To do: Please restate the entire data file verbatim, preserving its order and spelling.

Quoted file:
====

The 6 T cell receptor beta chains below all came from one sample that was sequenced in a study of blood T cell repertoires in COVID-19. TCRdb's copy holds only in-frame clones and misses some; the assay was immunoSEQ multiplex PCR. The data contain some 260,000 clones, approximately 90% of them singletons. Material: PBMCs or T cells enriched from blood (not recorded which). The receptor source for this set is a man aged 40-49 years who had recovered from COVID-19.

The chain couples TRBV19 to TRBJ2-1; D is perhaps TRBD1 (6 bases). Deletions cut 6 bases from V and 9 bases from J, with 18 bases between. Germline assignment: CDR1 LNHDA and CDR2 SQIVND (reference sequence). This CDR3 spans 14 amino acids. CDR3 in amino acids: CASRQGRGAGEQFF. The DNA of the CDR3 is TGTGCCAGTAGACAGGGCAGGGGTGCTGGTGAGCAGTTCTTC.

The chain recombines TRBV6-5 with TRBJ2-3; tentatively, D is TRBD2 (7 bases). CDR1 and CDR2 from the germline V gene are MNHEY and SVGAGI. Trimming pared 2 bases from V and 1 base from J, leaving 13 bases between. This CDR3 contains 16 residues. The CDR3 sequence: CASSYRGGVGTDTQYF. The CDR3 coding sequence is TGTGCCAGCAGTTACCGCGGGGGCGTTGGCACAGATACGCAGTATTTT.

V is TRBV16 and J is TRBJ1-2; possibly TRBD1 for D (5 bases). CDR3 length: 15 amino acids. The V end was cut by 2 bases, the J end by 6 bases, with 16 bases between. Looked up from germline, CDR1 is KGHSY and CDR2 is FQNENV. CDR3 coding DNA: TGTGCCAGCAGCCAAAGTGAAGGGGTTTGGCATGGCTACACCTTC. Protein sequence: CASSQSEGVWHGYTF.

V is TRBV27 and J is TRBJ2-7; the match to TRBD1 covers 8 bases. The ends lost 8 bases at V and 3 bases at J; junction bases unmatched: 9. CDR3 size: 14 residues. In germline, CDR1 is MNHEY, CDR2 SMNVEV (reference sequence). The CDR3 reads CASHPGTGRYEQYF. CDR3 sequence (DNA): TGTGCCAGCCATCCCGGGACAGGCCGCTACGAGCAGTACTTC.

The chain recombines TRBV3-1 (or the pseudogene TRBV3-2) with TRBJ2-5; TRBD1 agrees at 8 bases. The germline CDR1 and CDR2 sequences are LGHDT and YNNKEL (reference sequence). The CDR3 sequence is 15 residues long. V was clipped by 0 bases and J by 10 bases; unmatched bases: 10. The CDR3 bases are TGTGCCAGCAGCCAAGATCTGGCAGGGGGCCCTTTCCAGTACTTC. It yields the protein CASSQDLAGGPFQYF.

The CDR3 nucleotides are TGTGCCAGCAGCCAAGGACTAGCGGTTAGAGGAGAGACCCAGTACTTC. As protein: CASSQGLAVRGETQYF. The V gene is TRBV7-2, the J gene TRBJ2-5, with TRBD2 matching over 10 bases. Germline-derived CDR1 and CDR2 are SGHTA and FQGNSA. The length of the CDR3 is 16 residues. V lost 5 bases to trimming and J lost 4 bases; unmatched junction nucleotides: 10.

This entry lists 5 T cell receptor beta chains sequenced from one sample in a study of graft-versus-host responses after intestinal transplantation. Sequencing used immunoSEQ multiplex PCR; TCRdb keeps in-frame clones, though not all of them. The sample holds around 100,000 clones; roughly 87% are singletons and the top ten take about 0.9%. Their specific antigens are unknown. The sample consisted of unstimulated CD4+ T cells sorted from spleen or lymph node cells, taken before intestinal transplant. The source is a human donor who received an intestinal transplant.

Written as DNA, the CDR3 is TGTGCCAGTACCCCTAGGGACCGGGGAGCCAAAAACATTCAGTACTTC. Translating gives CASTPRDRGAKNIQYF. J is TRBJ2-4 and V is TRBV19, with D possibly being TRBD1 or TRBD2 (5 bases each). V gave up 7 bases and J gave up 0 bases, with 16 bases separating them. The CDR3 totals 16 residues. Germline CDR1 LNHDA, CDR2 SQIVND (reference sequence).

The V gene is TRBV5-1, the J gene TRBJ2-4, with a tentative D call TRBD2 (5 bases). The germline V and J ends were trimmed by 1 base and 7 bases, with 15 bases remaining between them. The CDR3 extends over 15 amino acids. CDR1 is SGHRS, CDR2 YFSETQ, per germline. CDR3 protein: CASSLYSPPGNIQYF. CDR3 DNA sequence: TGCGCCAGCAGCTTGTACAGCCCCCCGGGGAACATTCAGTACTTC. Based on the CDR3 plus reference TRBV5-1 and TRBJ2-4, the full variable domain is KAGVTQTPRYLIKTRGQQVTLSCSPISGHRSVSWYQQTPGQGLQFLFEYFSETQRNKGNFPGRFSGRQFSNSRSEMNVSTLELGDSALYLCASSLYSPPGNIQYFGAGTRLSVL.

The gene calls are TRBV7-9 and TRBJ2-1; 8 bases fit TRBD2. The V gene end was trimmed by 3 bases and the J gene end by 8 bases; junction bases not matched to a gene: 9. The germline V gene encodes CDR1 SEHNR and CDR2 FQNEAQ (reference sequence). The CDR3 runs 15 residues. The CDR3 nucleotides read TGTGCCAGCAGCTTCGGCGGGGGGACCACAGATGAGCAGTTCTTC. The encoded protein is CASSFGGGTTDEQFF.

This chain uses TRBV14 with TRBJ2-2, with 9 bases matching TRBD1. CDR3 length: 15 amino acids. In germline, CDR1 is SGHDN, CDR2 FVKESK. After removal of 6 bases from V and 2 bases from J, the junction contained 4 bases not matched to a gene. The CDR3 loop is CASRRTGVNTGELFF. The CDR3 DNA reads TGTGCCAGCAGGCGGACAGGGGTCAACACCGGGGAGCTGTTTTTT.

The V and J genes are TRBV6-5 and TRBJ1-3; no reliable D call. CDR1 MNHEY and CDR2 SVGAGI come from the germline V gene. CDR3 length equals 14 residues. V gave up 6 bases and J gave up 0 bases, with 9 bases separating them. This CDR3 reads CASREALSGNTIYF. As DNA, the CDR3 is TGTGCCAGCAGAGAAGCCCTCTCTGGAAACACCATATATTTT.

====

The 6 T cell receptor beta chains below all came from one sample that was sequenced in a study of blood T cell repertoires in COVID-19. TCRdb's copy holds only in-frame clones and misses some; the assay was immunoSEQ multiplex PCR. The data contain some 260,000 clones, approximately 90% of them singletons. Material: PBMCs or T cells enriched from blood (not recorded which). The receptor source for this set is a man aged 40-49 years who had recovered from COVID-19.

The chain couples TRBV19 to TRBJ2-1; D is perhaps TRBD1 (6 bases). Deletions cut 6 bases from V and 9 bases from J, with 18 bases between. Germline assignment: CDR1 LNHDA and CDR2 SQIVND (reference sequence). This CDR3 spans 14 amino acids. CDR3 in amino acids: CASRQGRGAGEQFF. The DNA of the CDR3 is TGTGCCAGTAGACAGGGCAGGGGTGCTGGTGAGCAGTTCTTC.

The chain recombines TRBV6-5 with TRBJ2-3; tentatively, D is TRBD2 (7 bases). CDR1 and CDR2 from the germline V gene are MNHEY and SVGAGI. Trimming pared 2 bases from V and 1 base from J, leaving 13 bases between. This CDR3 contains 16 residues. The CDR3 sequence: CASSYRGGVGTDTQYF. The CDR3 coding sequence is TGTGCCAGCAGTTACCGCGGGGGCGTTGGCACAGATACGCAGTATTTT.

V is TRBV16 and J is TRBJ1-2; possibly TRBD1 for D (5 bases). CDR3 length: 15 amino acids. The V end was cut by 2 bases, the J end by 6 bases, with 16 bases between. Looked up from germline, CDR1 is KGHSY and CDR2 is FQNENV. CDR3 coding DNA: TGTGCCAGCAGCCAAAGTGAAGGGGTTTGGCATGGCTACACCTTC. Protein sequence: CASSQSEGVWHGYTF.

V is TRBV27 and J is TRBJ2-7; the match to TRBD1 covers 8 bases. The ends lost 8 bases at V and 3 bases at J; junction bases unmatched: 9. CDR3 size: 14 residues. In germline, CDR1 is MNHEY, CDR2 SMNVEV (reference sequence). The CDR3 reads CASHPGTGRYEQYF. CDR3 sequence (DNA): TGTGCCAGCCATCCCGGGACAGGCCGCTACGAGCAGTACTTC.

The chain recombines TRBV3-1 (or the pseudogene TRBV3-2) with TRBJ2-5; TRBD1 agrees at 8 bases. The germline CDR1 and CDR2 sequences are LGHDT and YNNKEL (reference sequence). The CDR3 sequence is 15 residues long. V was clipped by 0 bases and J by 10 bases; unmatched bases: 10. The CDR3 bases are TGTGCCAGCAGCCAAGATCTGGCAGGGGGCCCTTTCCAGTACTTC. It yields the protein CASSQDLAGGPFQYF.

The CDR3 nucleotides are TGTGCCAGCAGCCAAGGACTAGCGGTTAGAGGAGAGACCCAGTACTTC. As protein: CASSQGLAVRGETQYF. The V gene is TRBV7-2, the J gene TRBJ2-5, with TRBD2 matching over 10 bases. Germline-derived CDR1 and CDR2 are SGHTA and FQGNSA. The length of the CDR3 is 16 residues. V lost 5 bases to trimming and J lost 4 bases; unmatched junction nucleotides: 10.

This entry lists 5 T cell receptor beta chains sequenced from one sample in a study of graft-versus-host responses after intestinal transplantation. Sequencing used immunoSEQ multiplex PCR; TCRdb keeps in-frame clones, though not all of them. The sample holds around 100,000 clones; roughly 87% are singletons and the top ten take about 0.9%. Their specific antigens are unknown. The sample consisted of unstimulated CD4+ T cells sorted from spleen or lymph node cells, taken before intestinal transplant. The source is a human donor who received an intestinal transplant.

Written as DNA, the CDR3 is TGTGCCAGTACCCCTAGGGACCGGGGAGCCAAAAACATTCAGTACTTC. Translating gives CASTPRDRGAKNIQYF. J is TRBJ2-4 and V is TRBV19, with D possibly being TRBD1 or TRBD2 (5 bases each). V gave up 7 bases and J gave up 0 bases, with 16 bases separating them. The CDR3 totals 16 residues. Germline CDR1 LNHDA, CDR2 SQIVND (reference sequence).

The V gene is TRBV5-1, the J gene TRBJ2-4, with a tentative D call TRBD2 (5 bases). The germline V and J ends were trimmed by 1 base and 7 bases, with 15 bases remaining between them. The CDR3 extends over 15 amino acids. CDR1 is SGHRS, CDR2 YFSETQ, per germline. CDR3 protein: CASSLYSPPGNIQYF. CDR3 DNA sequence: TGCGCCAGCAGCTTGTACAGCCCCCCGGGGAACATTCAGTACTTC. Based on the CDR3 plus reference TRBV5-1 and TRBJ2-4, the full variable domain is KAGVTQTPRYLIKTRGQQVTLSCSPISGHRSVSWYQQTPGQGLQFLFEYFSETQRNKGNFPGRFSGRQFSNSRSEMNVSTLELGDSALYLCASSLYSPPGNIQYFGAGTRLSVL.

The gene calls are TRBV7-9 and TRBJ2-1; 8 bases fit TRBD2. The V gene end was trimmed by 3 bases and the J gene end by 8 bases; junction bases not matched to a gene: 9. The germline V gene encodes CDR1 SEHNR and CDR2 FQNEAQ (reference sequence). The CDR3 runs 15 residues. The CDR3 nucleotides read TGTGCCAGCAGCTTCGGCGGGGGGACCACAGATGAGCAGTTCTTC. The encoded protein is CASSFGGGTTDEQFF.

This chain uses TRBV14 with TRBJ2-2, with 9 bases matching TRBD1. CDR3 length: 15 amino acids. In germline, CDR1 is SGHDN, CDR2 FVKESK. After removal of 6 bases from V and 2 bases from J, the junction contained 4 bases not matched to a gene. The CDR3 loop is CASRRTGVNTGELFF. The CDR3 DNA reads TGTGCCAGCAGGCGGACAGGGGTCAACACCGGGGAGCTGTTTTTT.

The V and J genes are TRBV6-5 and TRBJ1-3; no reliable D call. CDR1 MNHEY and CDR2 SVGAGI come from the germline V gene. CDR3 length equals 14 residues. V gave up 6 bases and J gave up 0 bases, with 9 bases separating them. This CDR3 reads CASREALSGNTIYF. As DNA, the CDR3 is TGTGCCAGCAGAGAAGCCCTCTCTGGAAACACCATATATTTT.